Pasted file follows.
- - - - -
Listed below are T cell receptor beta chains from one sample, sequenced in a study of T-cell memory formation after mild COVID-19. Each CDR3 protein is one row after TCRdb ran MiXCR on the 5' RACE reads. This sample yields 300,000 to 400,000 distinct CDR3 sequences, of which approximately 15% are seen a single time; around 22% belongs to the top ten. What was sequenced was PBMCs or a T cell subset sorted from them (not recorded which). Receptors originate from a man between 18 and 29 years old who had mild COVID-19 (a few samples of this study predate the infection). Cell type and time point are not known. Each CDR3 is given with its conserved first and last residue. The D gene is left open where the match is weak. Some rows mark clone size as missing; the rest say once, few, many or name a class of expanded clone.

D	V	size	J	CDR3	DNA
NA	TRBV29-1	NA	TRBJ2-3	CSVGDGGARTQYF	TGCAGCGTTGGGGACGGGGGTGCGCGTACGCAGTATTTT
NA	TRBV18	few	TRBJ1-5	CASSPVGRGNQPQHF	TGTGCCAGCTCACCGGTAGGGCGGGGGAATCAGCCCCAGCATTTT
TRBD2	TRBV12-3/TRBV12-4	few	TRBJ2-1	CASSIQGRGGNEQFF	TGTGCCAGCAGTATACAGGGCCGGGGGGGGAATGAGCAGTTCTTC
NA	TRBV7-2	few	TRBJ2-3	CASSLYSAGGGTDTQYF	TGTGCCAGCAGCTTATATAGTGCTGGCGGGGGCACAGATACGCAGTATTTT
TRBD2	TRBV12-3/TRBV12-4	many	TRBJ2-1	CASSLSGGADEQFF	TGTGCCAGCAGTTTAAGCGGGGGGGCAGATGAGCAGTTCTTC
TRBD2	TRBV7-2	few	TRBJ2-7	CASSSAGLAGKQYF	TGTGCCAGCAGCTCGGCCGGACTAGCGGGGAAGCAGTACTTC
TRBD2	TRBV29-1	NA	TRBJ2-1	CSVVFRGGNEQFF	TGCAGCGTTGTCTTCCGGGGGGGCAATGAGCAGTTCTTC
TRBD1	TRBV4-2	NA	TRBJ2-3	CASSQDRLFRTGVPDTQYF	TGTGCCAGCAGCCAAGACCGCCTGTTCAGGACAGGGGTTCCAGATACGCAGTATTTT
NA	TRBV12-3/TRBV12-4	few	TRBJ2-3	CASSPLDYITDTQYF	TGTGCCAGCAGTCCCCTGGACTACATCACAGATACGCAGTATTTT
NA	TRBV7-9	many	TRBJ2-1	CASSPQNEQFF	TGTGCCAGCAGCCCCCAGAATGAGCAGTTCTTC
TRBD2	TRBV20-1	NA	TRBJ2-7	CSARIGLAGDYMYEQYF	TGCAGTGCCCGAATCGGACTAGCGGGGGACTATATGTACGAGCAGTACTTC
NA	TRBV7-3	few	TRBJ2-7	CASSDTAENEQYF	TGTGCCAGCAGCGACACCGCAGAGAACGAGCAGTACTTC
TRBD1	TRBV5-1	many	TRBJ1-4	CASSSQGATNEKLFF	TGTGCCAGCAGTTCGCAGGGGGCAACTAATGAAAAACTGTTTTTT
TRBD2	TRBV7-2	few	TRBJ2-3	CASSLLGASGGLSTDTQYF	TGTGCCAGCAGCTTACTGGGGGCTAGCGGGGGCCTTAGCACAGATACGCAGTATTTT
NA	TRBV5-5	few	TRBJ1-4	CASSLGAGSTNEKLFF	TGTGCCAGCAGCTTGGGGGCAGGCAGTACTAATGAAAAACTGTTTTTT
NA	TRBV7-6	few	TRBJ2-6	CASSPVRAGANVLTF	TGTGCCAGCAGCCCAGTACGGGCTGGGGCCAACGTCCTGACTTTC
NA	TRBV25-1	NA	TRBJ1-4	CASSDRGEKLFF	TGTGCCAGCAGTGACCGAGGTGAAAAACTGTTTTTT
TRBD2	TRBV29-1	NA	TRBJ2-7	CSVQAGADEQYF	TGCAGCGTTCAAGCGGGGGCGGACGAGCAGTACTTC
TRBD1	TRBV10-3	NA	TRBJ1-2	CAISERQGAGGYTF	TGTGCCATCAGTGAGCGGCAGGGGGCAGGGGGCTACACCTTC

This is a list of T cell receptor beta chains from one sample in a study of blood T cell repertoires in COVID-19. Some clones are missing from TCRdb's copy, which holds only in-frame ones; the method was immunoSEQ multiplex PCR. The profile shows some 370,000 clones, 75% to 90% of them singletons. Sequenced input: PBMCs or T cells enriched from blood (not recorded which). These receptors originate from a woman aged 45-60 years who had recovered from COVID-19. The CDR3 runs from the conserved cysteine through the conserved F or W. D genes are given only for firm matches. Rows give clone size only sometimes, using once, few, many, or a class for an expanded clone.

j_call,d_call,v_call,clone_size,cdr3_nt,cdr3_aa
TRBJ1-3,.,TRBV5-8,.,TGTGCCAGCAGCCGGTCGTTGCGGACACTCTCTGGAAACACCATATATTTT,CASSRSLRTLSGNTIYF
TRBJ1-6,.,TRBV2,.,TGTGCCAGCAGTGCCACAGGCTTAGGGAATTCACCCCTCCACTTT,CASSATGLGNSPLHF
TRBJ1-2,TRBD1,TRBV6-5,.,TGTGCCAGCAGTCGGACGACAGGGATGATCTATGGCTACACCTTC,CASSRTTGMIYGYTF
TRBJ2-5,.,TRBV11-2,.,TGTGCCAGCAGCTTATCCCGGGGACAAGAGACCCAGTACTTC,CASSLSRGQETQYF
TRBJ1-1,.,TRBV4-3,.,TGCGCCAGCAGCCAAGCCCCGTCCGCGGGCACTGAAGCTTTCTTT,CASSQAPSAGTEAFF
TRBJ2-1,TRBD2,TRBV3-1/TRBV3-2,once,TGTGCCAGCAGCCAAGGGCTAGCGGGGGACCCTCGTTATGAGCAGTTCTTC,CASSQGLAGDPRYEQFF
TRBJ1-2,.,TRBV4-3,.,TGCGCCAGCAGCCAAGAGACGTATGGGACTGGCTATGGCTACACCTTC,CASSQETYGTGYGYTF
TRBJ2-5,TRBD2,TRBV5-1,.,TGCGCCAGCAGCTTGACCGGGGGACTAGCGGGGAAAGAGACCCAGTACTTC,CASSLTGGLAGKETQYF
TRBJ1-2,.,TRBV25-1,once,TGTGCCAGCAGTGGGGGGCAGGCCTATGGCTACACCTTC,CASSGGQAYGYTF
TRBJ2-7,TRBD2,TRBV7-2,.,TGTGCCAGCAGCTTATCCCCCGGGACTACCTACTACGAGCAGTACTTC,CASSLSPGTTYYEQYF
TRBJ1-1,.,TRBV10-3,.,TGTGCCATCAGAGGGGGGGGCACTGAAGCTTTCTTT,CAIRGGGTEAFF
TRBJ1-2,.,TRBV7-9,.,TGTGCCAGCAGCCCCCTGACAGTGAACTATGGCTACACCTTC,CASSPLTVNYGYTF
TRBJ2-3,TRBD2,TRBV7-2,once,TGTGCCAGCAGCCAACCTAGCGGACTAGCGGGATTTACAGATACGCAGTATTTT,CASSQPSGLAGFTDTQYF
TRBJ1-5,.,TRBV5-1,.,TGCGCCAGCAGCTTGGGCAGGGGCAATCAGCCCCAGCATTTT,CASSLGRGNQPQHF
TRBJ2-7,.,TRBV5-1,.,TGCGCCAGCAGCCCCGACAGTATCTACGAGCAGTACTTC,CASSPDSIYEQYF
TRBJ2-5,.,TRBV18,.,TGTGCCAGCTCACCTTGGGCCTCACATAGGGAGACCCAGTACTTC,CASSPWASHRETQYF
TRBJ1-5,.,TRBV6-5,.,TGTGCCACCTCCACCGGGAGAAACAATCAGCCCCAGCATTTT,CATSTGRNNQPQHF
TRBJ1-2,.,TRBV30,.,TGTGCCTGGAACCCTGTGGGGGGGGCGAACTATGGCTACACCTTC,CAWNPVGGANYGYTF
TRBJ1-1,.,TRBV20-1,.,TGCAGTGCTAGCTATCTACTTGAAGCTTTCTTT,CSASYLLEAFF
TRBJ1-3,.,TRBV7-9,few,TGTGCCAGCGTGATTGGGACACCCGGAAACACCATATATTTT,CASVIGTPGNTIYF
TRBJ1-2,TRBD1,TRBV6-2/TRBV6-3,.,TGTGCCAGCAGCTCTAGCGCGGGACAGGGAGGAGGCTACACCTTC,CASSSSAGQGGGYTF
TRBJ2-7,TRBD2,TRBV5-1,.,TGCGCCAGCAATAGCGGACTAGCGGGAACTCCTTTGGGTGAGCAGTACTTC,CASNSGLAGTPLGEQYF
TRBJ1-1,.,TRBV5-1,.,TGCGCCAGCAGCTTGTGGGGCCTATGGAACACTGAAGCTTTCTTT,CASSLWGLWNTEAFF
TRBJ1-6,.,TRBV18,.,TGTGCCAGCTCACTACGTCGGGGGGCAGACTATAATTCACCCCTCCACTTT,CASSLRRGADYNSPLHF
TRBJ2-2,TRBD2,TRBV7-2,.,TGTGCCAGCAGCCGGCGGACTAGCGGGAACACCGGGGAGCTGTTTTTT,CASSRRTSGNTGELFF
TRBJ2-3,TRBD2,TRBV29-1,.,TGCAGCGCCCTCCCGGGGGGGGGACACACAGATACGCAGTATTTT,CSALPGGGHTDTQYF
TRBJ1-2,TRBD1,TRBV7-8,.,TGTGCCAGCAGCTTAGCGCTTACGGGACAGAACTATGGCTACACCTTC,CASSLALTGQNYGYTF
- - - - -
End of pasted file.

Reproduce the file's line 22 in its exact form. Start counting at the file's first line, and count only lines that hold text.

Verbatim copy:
This is a list of T cell receptor beta chains from one sample in a study of blood T cell repertoires in COVID-19. Some clones are missing from TCRdb's copy, which holds only in-frame ones; the method was immunoSEQ multiplex PCR. The profile shows some 370,000 clones, 75% to 90% of them singletons. Sequenced input: PBMCs or T cells enriched from blood (not recorded which). These receptors originate from a woman aged 45-60 years who had recovered from COVID-19. The CDR3 runs from the conserved cysteine through the conserved F or W. D genes are given only for firm matches. Rows give clone size only sometimes, using once, few, many, or a class for an expanded clone.